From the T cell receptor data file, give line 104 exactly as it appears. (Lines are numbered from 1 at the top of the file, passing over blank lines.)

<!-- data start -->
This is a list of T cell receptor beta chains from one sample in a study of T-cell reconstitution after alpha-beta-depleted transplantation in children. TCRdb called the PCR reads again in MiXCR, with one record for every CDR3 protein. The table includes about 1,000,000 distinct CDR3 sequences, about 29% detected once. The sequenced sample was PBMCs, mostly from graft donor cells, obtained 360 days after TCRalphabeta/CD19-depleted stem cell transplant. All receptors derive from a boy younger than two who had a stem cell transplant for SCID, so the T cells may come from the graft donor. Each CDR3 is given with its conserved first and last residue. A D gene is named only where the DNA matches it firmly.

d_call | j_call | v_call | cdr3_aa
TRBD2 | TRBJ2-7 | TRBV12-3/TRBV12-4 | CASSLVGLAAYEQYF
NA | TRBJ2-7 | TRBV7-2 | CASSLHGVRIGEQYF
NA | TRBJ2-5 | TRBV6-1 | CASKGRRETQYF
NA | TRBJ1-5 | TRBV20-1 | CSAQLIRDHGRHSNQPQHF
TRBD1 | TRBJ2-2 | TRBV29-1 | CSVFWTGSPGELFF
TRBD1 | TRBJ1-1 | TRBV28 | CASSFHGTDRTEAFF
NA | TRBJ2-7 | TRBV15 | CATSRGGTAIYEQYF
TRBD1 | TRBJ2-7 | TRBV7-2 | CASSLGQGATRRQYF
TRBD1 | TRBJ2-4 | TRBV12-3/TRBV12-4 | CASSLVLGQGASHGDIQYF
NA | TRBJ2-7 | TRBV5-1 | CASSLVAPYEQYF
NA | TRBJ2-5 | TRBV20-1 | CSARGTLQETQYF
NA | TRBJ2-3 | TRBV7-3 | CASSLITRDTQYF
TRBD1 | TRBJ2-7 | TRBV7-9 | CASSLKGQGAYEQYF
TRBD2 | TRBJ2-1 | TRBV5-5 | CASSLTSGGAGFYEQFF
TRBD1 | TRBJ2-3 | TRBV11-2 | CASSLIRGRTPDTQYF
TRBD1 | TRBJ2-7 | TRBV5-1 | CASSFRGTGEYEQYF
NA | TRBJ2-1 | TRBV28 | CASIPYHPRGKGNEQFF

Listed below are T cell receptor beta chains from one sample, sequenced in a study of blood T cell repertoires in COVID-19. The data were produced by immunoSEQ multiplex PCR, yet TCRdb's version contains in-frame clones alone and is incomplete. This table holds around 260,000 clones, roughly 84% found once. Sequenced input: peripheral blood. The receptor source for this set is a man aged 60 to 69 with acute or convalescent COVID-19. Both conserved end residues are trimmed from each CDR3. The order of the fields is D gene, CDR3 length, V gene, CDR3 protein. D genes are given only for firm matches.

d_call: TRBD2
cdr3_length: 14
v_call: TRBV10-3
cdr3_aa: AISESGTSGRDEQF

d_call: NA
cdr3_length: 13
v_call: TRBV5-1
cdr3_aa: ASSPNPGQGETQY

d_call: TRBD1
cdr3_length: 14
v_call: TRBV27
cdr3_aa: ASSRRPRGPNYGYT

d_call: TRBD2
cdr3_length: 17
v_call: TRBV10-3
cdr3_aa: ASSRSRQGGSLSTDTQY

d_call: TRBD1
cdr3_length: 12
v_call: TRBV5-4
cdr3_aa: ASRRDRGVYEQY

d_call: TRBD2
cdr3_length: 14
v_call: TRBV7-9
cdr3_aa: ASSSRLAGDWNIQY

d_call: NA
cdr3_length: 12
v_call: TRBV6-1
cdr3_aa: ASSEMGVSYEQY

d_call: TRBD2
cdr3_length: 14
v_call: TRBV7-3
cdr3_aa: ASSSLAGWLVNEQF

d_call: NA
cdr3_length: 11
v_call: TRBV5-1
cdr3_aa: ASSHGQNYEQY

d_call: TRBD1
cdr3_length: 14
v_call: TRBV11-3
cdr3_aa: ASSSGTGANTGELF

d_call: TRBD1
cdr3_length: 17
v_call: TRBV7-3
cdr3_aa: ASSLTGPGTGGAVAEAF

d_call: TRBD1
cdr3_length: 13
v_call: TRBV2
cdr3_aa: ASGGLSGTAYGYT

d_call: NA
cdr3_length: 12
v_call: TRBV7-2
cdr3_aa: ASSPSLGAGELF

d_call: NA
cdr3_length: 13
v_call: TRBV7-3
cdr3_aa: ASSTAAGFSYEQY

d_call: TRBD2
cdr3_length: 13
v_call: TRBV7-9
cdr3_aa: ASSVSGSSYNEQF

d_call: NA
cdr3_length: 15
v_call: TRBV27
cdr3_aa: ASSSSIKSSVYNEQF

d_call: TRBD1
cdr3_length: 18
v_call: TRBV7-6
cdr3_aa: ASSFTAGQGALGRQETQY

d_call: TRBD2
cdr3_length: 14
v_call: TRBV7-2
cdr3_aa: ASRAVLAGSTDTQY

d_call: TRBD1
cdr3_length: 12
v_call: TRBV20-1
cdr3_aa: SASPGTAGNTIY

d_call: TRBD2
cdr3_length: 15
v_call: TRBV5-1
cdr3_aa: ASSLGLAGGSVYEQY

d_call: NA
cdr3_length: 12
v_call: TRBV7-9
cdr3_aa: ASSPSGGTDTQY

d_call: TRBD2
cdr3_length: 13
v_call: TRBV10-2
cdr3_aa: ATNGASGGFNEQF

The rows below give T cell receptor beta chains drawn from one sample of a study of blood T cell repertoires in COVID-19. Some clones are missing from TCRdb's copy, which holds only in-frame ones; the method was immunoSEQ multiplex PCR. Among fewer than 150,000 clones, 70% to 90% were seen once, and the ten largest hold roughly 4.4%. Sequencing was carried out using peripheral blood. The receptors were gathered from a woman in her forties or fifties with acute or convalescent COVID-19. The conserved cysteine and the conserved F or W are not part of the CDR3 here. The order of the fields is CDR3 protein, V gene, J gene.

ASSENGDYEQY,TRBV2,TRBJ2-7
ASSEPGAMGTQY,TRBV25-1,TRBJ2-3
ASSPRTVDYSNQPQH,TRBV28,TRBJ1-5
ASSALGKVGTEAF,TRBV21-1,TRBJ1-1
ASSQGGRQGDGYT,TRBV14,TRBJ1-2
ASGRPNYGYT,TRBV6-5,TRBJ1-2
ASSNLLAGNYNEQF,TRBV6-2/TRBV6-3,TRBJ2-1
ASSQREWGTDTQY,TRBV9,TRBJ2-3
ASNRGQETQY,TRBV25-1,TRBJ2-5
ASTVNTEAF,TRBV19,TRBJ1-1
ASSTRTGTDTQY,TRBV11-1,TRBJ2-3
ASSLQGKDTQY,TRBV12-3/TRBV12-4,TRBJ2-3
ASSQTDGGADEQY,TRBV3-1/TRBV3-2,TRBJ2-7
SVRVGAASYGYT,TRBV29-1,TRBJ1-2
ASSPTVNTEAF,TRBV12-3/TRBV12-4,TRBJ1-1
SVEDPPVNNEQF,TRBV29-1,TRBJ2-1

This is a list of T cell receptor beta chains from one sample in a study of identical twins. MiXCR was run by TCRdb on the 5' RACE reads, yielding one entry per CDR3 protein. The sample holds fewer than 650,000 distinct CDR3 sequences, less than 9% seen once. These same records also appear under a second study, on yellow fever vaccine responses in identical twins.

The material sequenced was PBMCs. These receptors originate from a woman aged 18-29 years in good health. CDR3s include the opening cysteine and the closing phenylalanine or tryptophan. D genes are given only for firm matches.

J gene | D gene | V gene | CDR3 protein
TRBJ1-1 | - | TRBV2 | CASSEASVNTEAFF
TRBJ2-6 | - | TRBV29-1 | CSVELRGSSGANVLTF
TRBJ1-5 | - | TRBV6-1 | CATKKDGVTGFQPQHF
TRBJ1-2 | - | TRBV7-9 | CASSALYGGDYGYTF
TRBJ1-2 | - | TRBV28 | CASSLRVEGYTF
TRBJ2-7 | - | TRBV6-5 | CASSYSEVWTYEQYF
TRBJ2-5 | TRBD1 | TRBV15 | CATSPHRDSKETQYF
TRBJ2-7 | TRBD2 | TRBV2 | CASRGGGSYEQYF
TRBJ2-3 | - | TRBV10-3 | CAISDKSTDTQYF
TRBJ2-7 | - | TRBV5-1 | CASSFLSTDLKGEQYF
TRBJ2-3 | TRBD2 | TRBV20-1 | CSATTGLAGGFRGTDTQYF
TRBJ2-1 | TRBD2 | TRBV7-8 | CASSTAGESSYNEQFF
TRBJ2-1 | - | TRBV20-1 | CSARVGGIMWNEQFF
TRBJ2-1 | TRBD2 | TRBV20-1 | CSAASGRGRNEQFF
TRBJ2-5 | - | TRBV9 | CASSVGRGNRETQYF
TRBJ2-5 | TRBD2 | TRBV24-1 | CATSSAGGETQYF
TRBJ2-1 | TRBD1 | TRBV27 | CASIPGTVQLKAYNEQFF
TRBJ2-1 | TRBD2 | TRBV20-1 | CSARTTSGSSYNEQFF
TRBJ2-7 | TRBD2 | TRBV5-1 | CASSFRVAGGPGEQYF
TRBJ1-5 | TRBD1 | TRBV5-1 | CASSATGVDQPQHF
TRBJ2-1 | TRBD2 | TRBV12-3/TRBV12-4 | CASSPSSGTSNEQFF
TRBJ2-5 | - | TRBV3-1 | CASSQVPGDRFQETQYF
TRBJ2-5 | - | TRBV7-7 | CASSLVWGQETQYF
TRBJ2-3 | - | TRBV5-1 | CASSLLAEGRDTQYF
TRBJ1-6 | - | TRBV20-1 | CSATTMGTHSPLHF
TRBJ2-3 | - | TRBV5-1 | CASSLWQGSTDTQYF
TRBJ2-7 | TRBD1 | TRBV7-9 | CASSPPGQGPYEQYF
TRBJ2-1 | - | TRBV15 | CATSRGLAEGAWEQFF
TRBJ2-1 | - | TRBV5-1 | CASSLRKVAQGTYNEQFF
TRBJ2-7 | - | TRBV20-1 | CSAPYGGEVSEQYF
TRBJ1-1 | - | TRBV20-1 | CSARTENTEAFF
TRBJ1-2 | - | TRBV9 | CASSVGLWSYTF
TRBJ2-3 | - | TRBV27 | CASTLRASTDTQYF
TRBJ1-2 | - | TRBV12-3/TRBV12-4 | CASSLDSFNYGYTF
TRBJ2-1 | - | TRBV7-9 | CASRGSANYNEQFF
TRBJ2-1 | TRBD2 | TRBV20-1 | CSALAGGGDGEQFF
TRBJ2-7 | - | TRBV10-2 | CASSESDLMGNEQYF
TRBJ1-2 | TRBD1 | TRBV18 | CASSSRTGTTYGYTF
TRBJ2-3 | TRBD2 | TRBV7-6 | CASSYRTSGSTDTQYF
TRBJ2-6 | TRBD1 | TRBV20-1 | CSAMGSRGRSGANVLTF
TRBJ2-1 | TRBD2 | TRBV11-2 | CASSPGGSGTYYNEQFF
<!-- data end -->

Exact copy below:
cdr3_aa: ASSPSGGTDTQY